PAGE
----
When “self-help” became a trend over thirty years ago, it seemed that every latter-day guru was telling us to “live in the moment.” We were instructed to put the past behind us and take flight into a future that was ours to claim if only we could nail down the meditation and visualization part. Forget what went before, it’s what’s coming next that counts. But in a year when so many people are either detached from loved ones due to Covid-enduced lockdowns – or in the case of many adult children, returning to live with their parents – perhaps it’s time to go back to our roots. Despite aphorisms such as “Don't look back, because you're not going back there” it could be time for a deep dive into who we are as individuals, and as members of a family, a community and a broader society. Remembering our roots is a key to unlocking the mysteries of life.

This Time Next Year We'll Be Laughing

This Time Next Year We'll Be Laughing

In Greek mythology, “Know Thyself” was one of the three maxims inscribed at the entrance to the Temple of Apollo at Delphi. The words suggested a certain power to be gained from self-knowledge. But where do we start?

A good place is in taking the time to learn our history, to find out more about those in our family who have gone before. Who were they? What did they believe in? What values held them steady in difficult times? What advice would they give us as we navigate a world that is changing fast? After all, the world was changing fast even one hundred years ago. In the twentieth century there were two world wars; wars in South Africa, China, Korea and Vietnam. There were acts of terrorism and social unrest. There was mass emigration to lands of opportunity, general strikes, pandemics – flu, smallpox, polio – and that's without diseases that caused many children to die before their fifth birthday. Yes, that history is in your DNA. Everything from the motorcar to a man on the moon, from Glenn Miller to the Beatles to rap – it’s all there, along with women’s suffrage, the Vote and “The Pill”.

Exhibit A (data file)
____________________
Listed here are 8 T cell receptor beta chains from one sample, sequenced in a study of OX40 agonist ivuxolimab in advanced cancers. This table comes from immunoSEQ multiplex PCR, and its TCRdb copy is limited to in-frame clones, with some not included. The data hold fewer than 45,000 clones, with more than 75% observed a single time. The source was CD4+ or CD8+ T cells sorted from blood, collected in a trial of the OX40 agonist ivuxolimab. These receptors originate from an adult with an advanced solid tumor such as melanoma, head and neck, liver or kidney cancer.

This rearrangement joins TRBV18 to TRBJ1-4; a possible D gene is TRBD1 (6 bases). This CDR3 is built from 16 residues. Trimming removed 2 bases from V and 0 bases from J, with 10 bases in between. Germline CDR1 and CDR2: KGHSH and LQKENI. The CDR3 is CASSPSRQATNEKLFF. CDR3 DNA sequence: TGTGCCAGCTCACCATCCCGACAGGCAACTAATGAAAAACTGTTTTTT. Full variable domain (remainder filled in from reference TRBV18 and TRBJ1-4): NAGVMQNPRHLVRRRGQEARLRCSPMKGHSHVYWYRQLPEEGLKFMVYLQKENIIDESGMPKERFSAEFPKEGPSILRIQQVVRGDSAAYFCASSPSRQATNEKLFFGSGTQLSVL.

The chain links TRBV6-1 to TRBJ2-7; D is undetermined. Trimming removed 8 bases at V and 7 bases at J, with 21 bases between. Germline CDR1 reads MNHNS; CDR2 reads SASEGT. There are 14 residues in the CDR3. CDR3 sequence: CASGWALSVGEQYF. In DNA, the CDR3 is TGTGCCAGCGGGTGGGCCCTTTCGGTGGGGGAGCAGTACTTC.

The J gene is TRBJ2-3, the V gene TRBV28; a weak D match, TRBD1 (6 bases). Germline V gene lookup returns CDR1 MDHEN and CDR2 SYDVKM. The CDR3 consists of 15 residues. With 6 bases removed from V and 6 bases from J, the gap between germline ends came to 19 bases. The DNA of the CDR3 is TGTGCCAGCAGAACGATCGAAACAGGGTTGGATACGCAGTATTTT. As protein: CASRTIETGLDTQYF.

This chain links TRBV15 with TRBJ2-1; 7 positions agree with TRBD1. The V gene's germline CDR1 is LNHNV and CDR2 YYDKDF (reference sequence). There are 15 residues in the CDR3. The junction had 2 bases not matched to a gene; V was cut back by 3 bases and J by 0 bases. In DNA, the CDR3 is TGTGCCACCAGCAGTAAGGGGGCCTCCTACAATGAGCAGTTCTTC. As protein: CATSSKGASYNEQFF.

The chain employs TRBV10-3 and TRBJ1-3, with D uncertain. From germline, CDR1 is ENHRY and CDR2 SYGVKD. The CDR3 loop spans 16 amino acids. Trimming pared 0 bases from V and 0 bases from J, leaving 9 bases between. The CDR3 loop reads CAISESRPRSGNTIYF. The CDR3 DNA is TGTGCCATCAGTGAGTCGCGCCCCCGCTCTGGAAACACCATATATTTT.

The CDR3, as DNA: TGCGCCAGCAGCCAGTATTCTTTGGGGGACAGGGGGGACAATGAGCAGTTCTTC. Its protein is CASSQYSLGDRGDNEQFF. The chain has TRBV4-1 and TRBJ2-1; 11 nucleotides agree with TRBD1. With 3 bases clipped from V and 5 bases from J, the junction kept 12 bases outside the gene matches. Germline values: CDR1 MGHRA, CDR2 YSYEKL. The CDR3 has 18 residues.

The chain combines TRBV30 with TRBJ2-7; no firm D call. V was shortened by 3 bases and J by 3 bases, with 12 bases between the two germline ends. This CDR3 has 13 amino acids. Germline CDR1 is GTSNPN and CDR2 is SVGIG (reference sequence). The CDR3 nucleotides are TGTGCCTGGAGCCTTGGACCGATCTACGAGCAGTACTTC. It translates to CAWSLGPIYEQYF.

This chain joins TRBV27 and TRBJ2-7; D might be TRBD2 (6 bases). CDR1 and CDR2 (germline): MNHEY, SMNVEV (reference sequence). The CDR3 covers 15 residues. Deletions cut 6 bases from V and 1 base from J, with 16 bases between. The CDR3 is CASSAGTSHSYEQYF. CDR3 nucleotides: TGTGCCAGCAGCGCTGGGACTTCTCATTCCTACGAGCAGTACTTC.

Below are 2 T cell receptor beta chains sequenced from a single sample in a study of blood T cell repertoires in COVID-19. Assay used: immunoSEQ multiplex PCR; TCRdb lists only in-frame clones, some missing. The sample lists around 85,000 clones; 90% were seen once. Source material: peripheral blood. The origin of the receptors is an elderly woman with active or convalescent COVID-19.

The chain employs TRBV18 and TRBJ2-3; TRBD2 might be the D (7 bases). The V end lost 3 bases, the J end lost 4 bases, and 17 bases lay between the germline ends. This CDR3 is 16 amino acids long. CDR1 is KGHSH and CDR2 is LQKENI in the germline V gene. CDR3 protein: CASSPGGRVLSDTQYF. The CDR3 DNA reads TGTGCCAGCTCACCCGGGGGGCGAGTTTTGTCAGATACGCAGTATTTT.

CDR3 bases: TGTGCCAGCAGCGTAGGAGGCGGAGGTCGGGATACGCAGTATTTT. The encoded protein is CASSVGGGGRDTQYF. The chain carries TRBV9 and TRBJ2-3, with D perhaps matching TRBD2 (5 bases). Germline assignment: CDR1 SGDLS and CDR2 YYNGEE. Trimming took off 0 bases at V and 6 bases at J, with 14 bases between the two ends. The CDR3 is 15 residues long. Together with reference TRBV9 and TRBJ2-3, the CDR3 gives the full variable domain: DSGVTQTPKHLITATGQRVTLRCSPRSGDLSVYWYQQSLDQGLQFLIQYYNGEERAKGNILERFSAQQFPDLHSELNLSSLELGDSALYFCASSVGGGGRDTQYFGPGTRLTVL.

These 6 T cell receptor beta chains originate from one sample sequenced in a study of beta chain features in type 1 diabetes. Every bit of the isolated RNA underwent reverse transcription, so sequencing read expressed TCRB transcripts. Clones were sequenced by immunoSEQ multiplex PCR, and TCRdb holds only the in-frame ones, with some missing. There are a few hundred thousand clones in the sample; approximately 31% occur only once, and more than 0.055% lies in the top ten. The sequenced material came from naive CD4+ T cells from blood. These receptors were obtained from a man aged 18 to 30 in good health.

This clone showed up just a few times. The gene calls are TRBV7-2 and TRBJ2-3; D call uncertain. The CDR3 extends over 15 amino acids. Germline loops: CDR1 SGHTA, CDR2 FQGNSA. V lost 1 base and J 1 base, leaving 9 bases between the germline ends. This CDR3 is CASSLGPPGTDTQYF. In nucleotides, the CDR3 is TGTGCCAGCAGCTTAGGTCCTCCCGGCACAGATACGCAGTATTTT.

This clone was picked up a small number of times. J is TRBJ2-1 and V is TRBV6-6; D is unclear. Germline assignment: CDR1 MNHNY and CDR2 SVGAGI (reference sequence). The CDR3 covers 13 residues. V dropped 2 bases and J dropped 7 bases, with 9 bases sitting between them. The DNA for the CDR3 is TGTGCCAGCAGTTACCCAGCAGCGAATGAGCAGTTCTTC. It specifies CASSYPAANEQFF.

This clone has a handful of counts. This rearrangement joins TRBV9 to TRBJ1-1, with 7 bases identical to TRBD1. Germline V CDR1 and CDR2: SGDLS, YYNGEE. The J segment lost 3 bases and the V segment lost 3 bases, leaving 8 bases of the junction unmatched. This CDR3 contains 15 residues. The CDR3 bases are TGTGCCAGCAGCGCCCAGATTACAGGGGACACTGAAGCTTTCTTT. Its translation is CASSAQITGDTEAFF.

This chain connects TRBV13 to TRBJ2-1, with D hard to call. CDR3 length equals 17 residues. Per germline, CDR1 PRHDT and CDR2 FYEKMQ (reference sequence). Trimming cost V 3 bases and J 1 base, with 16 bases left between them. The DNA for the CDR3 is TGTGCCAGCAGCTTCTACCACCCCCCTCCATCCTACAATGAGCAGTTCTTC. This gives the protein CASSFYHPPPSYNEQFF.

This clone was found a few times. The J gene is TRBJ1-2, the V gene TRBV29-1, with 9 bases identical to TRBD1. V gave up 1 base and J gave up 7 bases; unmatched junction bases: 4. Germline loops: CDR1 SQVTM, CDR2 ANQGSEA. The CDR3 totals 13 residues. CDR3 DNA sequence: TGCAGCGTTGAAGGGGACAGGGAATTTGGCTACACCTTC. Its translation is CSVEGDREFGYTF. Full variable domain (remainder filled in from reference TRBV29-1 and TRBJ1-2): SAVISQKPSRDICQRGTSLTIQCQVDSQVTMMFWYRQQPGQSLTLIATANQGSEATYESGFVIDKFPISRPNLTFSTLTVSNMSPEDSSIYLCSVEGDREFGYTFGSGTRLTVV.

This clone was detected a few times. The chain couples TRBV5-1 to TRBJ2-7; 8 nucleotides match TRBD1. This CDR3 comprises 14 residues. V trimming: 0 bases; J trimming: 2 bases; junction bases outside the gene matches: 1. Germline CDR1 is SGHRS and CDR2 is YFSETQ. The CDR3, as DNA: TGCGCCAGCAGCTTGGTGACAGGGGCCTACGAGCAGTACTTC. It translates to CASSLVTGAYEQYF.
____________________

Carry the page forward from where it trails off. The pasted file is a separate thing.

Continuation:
So while you’re at home wondering if you can stand another Zoom meeting, or you’re crawling up the walls because you can’t get out to see your friends and family, consider this: Your ancestors lived through the best of times and the worst of times. The mere fact that you are here, now, means that someone in your family line survived, they endured, they just did the next indicated thing and they came through so that in a distant future you would be part of this world, now.

Making sense of life’s mysteries is what we do every day, in acts both big and small. Paying attention to our roots and knowing the soil that gave us life is what helps us to get to grips with that mystery - so the real power is not always in looking forward, but perhaps in looking both ways at once.

This Time Next Year We’ll Be Laughing: A Memoir by Jacqueline Winspear is out now in hardback from Soho Press, priced £18.99

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